Film, TV + Theatre

9 Iconic movie roles played by Oscar-winner Michelle Yeoh

Deserving of all the awards


By Marissa Chin

9 Iconic movie roles played by Oscar-winner Michelle Yeoh

On 13 March 2023, our very own Tan Sri Michelle Yeoh made history as the first Asian actress in 90 years to win the prestigious Best Actress award at the 2023 Oscars! Everyone in Malaysia knows her name but the legendary actress, whose career spans four decades, saw a renaissance in the past five years due to several pivotal roles. In saying that, it’s our totally unbiased opinion that all of Yeoh’s acting roles are deserving of recognition (give her all the awards!). 

In light of her big win, here are nine of Michelle Yeoh’s iconic movie roles that prove the actress’ golden statuette was long overdue.


Yes, Madam! (1985)

An oldie but a goodie. In one of the actress’s early works, Yeoh stars as a relentless senior police officer Ng hell-bent on serving justice on all who break the law. She partners with Carrie Morris (Cynthia Rothrock) from Scotland Yard to investigate a murder linked to a missing microfilm. Yeoh serves some serious badassery that the film essentially starts a whole wave of the ‘girls with guns’ subgenre in Hong Kong cinema. For her performance, Yeoh received a nomination at the 1986 Hong Kong Film Awards for Best New Performer.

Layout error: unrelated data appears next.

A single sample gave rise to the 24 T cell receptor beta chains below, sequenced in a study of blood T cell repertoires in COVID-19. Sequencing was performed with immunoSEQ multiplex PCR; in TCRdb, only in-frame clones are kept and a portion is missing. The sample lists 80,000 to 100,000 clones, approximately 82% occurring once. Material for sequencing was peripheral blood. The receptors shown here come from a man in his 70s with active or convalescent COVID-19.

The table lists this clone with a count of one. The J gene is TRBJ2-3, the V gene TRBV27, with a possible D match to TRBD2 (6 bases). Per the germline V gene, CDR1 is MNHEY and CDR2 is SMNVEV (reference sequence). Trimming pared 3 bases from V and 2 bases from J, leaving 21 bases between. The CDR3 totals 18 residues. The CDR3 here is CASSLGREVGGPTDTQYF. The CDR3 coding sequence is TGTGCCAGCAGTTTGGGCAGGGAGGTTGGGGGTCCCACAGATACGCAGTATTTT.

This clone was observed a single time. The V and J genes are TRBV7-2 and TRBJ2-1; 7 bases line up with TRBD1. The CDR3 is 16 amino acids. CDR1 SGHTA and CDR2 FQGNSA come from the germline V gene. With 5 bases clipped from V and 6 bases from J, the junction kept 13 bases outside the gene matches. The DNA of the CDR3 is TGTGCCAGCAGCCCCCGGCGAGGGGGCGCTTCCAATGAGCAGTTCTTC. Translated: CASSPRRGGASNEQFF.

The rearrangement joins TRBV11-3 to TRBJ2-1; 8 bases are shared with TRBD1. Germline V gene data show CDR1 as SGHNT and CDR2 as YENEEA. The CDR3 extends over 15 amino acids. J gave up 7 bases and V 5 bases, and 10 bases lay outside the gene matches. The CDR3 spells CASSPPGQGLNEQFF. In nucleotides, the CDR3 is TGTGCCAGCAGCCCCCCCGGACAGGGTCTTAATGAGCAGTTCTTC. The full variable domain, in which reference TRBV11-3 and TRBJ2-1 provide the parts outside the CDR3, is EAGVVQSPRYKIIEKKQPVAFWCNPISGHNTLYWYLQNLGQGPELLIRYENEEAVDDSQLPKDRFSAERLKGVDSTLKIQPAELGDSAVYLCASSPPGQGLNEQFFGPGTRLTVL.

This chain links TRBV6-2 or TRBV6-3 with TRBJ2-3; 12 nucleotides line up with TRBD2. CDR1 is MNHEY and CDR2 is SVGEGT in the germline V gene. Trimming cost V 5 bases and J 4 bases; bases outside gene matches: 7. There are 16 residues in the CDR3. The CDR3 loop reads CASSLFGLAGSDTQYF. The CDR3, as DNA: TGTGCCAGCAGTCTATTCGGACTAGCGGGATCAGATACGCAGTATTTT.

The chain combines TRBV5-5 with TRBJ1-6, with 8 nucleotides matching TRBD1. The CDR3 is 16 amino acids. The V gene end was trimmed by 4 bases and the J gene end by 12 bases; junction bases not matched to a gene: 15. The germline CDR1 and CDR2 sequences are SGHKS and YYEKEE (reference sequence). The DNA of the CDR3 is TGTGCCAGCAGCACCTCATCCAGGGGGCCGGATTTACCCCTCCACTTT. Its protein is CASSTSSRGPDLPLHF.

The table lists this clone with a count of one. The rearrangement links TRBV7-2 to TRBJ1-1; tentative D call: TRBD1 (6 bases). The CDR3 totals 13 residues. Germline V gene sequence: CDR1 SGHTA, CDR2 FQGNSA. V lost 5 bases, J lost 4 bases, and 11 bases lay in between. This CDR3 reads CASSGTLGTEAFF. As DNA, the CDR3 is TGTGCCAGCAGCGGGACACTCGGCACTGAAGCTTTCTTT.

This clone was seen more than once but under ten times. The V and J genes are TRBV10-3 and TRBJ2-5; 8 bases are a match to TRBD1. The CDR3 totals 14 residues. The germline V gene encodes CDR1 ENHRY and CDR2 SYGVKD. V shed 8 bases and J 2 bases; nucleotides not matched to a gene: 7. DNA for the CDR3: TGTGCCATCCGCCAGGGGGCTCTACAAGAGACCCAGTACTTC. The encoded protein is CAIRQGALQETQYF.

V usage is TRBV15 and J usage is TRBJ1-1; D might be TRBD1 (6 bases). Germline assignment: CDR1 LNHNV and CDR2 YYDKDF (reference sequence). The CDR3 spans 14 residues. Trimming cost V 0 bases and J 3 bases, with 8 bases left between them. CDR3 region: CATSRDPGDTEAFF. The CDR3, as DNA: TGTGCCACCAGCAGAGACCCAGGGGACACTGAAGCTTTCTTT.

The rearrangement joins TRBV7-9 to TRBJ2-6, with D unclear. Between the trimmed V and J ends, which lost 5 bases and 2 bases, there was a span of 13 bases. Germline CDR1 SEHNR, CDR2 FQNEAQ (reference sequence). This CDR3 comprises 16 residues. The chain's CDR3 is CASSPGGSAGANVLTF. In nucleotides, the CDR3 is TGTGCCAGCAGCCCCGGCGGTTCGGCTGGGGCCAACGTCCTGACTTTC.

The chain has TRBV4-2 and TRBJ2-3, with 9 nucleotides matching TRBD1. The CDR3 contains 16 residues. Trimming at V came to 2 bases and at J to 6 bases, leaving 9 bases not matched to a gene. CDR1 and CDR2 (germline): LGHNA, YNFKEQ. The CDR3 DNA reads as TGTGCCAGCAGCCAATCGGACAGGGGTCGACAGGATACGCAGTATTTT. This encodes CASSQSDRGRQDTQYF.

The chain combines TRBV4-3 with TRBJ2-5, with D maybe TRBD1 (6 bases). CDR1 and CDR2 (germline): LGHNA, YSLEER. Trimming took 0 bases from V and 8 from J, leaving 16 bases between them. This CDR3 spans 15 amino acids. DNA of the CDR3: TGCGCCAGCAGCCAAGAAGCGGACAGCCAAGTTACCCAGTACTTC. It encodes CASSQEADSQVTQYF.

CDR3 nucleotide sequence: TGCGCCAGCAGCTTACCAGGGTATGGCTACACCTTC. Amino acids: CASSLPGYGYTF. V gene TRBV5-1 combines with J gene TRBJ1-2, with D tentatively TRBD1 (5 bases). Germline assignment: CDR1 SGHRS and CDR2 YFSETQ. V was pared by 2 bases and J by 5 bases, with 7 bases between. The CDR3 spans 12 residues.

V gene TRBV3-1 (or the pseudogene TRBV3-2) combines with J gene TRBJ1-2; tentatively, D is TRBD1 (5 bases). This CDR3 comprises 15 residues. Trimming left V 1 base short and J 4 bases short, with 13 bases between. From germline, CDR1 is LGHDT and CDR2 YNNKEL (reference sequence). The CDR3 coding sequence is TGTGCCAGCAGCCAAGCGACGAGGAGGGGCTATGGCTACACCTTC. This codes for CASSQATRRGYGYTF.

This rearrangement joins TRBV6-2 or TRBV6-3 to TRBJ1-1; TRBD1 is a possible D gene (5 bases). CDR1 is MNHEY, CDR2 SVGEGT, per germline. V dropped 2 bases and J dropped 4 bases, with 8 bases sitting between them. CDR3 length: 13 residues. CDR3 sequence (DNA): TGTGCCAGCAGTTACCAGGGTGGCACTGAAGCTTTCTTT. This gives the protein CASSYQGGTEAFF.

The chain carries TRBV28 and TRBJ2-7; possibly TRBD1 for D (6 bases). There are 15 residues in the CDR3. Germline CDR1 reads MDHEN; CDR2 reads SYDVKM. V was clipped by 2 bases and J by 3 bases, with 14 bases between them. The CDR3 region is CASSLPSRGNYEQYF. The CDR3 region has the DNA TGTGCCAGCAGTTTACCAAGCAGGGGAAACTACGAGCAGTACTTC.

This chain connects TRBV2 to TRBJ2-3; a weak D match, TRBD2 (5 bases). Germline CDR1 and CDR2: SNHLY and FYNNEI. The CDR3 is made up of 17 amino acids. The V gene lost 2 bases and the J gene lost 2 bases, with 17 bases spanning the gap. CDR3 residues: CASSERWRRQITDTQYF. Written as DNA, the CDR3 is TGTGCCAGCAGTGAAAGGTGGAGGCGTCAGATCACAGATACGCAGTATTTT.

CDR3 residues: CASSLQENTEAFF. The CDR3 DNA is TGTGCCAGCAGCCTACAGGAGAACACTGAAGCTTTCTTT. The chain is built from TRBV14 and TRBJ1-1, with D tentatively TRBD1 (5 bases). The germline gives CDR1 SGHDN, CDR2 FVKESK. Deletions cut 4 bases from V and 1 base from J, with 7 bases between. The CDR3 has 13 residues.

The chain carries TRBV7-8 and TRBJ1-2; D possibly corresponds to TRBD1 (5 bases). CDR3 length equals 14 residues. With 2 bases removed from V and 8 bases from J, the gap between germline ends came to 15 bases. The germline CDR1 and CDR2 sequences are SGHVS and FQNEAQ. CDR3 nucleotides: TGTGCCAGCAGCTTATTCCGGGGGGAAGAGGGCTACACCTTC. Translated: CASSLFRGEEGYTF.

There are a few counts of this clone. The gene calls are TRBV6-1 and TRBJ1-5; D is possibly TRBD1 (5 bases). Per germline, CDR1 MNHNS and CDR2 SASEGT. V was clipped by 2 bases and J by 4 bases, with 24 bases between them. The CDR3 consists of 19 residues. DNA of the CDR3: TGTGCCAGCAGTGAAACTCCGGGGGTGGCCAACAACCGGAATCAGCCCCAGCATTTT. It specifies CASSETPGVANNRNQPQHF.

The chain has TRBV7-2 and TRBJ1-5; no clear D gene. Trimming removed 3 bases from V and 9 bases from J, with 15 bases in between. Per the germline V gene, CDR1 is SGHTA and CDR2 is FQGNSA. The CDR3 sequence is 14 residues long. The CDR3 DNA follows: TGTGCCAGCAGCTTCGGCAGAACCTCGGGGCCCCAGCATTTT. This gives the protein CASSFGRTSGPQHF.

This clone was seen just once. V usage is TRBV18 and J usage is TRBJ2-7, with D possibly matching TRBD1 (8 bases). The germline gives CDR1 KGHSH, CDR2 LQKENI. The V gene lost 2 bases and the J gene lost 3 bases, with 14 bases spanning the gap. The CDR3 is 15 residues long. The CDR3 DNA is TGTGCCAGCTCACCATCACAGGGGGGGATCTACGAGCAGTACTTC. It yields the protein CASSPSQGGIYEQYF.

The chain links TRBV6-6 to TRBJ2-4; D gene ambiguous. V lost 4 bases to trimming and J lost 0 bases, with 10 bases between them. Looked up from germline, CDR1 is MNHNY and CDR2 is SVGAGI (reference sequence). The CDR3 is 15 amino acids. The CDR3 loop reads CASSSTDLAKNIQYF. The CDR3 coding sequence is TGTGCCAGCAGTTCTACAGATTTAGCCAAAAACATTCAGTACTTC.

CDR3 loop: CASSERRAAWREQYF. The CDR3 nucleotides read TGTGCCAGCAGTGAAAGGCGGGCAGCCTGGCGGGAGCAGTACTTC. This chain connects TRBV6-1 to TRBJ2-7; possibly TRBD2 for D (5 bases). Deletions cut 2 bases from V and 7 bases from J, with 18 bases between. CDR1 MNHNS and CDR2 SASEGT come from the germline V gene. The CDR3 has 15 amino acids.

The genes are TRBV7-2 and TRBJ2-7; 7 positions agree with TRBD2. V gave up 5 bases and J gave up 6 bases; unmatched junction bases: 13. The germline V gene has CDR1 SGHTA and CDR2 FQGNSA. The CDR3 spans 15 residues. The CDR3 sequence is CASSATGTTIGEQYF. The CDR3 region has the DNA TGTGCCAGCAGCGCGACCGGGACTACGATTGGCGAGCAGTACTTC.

Police Story 3: Supercop (1992)

Starring alongside Jackie Chan in an action-packed film is no easy feat, but if there’s anyone who could hold their own ground next to him, it’s Michelle Yeoh. She stars as Interpol agent Yang Chien Hua who teams up with detective Chan Ka Kui (Chan) to bust a drug smuggling ring. From dangling off the side of a speeding van to riding a motorbike off a cliff onto a moving train, Yeoh proved and cemented herself to be a formidable action star in the world of cinema. In fact, Quentin Tarantino heralded the film as one of his favourites, claiming that it features the “greatest stunts ever filmed in any movie ever.” That’s Yeoh for you.